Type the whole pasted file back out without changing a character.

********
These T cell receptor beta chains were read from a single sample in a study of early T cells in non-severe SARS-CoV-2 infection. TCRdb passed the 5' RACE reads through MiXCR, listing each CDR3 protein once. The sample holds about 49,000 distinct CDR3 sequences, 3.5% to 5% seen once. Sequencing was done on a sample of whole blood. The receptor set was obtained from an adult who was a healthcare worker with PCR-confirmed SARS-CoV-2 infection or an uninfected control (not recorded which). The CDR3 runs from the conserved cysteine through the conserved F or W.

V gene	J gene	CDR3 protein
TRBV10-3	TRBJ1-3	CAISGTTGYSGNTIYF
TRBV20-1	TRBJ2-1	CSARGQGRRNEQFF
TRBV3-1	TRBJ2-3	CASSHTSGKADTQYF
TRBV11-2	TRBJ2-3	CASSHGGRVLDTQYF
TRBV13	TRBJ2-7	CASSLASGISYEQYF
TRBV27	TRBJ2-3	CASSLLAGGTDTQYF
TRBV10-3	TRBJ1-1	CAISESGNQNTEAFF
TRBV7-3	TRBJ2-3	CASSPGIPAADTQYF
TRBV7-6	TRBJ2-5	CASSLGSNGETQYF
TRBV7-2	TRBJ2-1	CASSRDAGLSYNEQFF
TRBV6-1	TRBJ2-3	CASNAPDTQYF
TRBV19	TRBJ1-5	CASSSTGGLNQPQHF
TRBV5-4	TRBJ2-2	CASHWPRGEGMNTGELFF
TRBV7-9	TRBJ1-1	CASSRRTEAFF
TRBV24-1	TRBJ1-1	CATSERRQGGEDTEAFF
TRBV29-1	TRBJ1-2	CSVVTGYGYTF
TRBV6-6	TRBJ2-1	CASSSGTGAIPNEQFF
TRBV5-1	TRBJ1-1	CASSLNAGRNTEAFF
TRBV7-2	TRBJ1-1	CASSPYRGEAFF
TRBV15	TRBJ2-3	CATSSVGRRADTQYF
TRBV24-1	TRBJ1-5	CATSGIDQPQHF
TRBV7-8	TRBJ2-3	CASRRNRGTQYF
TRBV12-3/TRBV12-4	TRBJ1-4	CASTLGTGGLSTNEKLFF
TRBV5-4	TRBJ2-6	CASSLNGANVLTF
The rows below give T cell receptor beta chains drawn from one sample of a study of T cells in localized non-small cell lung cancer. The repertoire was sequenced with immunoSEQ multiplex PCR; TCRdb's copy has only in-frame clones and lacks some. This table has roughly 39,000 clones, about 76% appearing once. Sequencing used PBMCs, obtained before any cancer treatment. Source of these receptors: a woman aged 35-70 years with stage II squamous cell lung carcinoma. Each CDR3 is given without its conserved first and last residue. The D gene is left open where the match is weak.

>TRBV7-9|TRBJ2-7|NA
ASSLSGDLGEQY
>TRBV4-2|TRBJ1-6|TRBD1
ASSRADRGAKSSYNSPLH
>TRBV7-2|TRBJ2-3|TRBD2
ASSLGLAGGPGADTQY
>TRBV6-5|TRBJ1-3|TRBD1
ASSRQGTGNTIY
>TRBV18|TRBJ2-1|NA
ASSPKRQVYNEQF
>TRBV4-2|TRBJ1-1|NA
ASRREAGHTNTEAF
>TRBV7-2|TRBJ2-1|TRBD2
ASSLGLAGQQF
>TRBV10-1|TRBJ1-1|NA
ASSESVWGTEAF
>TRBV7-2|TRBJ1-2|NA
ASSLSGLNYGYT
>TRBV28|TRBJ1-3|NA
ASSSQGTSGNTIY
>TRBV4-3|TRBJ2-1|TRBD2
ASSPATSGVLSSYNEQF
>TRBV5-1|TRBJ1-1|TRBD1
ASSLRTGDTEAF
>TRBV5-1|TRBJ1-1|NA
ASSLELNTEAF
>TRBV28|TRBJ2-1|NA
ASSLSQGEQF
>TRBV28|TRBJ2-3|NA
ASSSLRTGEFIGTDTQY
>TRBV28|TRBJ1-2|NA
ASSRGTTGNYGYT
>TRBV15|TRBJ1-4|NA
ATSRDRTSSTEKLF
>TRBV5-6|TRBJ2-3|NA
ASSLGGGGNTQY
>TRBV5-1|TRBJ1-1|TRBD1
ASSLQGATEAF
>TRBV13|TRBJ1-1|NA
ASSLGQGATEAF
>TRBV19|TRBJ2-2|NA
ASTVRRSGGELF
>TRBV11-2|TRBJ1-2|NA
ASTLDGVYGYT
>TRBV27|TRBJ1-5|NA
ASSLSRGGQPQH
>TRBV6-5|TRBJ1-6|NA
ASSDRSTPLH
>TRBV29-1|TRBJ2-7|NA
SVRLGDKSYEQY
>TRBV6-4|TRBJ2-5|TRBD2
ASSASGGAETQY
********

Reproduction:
These T cell receptor beta chains were read from a single sample in a study of early T cells in non-severe SARS-CoV-2 infection. TCRdb passed the 5' RACE reads through MiXCR, listing each CDR3 protein once. The sample holds about 49,000 distinct CDR3 sequences, 3.5% to 5% seen once. Sequencing was done on a sample of whole blood. The receptor set was obtained from an adult who was a healthcare worker with PCR-confirmed SARS-CoV-2 infection or an uninfected control (not recorded which). The CDR3 runs from the conserved cysteine through the conserved F or W.

V gene	J gene	CDR3 protein
TRBV10-3	TRBJ1-3	CAISGTTGYSGNTIYF
TRBV20-1	TRBJ2-1	CSARGQGRRNEQFF
TRBV3-1	TRBJ2-3	CASSHTSGKADTQYF
TRBV11-2	TRBJ2-3	CASSHGGRVLDTQYF
TRBV13	TRBJ2-7	CASSLASGISYEQYF
TRBV27	TRBJ2-3	CASSLLAGGTDTQYF
TRBV10-3	TRBJ1-1	CAISESGNQNTEAFF
TRBV7-3	TRBJ2-3	CASSPGIPAADTQYF
TRBV7-6	TRBJ2-5	CASSLGSNGETQYF
TRBV7-2	TRBJ2-1	CASSRDAGLSYNEQFF
TRBV6-1	TRBJ2-3	CASNAPDTQYF
TRBV19	TRBJ1-5	CASSSTGGLNQPQHF
TRBV5-4	TRBJ2-2	CASHWPRGEGMNTGELFF
TRBV7-9	TRBJ1-1	CASSRRTEAFF
TRBV24-1	TRBJ1-1	CATSERRQGGEDTEAFF
TRBV29-1	TRBJ1-2	CSVVTGYGYTF
TRBV6-6	TRBJ2-1	CASSSGTGAIPNEQFF
TRBV5-1	TRBJ1-1	CASSLNAGRNTEAFF
TRBV7-2	TRBJ1-1	CASSPYRGEAFF
TRBV15	TRBJ2-3	CATSSVGRRADTQYF
TRBV24-1	TRBJ1-5	CATSGIDQPQHF
TRBV7-8	TRBJ2-3	CASRRNRGTQYF
TRBV12-3/TRBV12-4	TRBJ1-4	CASTLGTGGLSTNEKLFF
TRBV5-4	TRBJ2-6	CASSLNGANVLTF
The rows below give T cell receptor beta chains drawn from one sample of a study of T cells in localized non-small cell lung cancer. The repertoire was sequenced with immunoSEQ multiplex PCR; TCRdb's copy has only in-frame clones and lacks some. This table has roughly 39,000 clones, about 76% appearing once. Sequencing used PBMCs, obtained before any cancer treatment. Source of these receptors: a woman aged 35-70 years with stage II squamous cell lung carcinoma. Each CDR3 is given without its conserved first and last residue. The D gene is left open where the match is weak.

>TRBV7-9|TRBJ2-7|NA
ASSLSGDLGEQY
>TRBV4-2|TRBJ1-6|TRBD1
ASSRADRGAKSSYNSPLH
>TRBV7-2|TRBJ2-3|TRBD2
ASSLGLAGGPGADTQY
>TRBV6-5|TRBJ1-3|TRBD1
ASSRQGTGNTIY
>TRBV18|TRBJ2-1|NA
ASSPKRQVYNEQF
>TRBV4-2|TRBJ1-1|NA
ASRREAGHTNTEAF
>TRBV7-2|TRBJ2-1|TRBD2
ASSLGLAGQQF
>TRBV10-1|TRBJ1-1|NA
ASSESVWGTEAF
>TRBV7-2|TRBJ1-2|NA
ASSLSGLNYGYT
>TRBV28|TRBJ1-3|NA
ASSSQGTSGNTIY
>TRBV4-3|TRBJ2-1|TRBD2
ASSPATSGVLSSYNEQF
>TRBV5-1|TRBJ1-1|TRBD1
ASSLRTGDTEAF
>TRBV5-1|TRBJ1-1|NA
ASSLELNTEAF
>TRBV28|TRBJ2-1|NA
ASSLSQGEQF
>TRBV28|TRBJ2-3|NA
ASSSLRTGEFIGTDTQY
>TRBV28|TRBJ1-2|NA
ASSRGTTGNYGYT
>TRBV15|TRBJ1-4|NA
ATSRDRTSSTEKLF
>TRBV5-6|TRBJ2-3|NA
ASSLGGGGNTQY
>TRBV5-1|TRBJ1-1|TRBD1
ASSLQGATEAF
>TRBV13|TRBJ1-1|NA
ASSLGQGATEAF
>TRBV19|TRBJ2-2|NA
ASTVRRSGGELF
>TRBV11-2|TRBJ1-2|NA
ASTLDGVYGYT
>TRBV27|TRBJ1-5|NA
ASSLSRGGQPQH
>TRBV6-5|TRBJ1-6|NA
ASSDRSTPLH
>TRBV29-1|TRBJ2-7|NA
SVRLGDKSYEQY
>TRBV6-4|TRBJ2-5|TRBD2
ASSASGGAETQY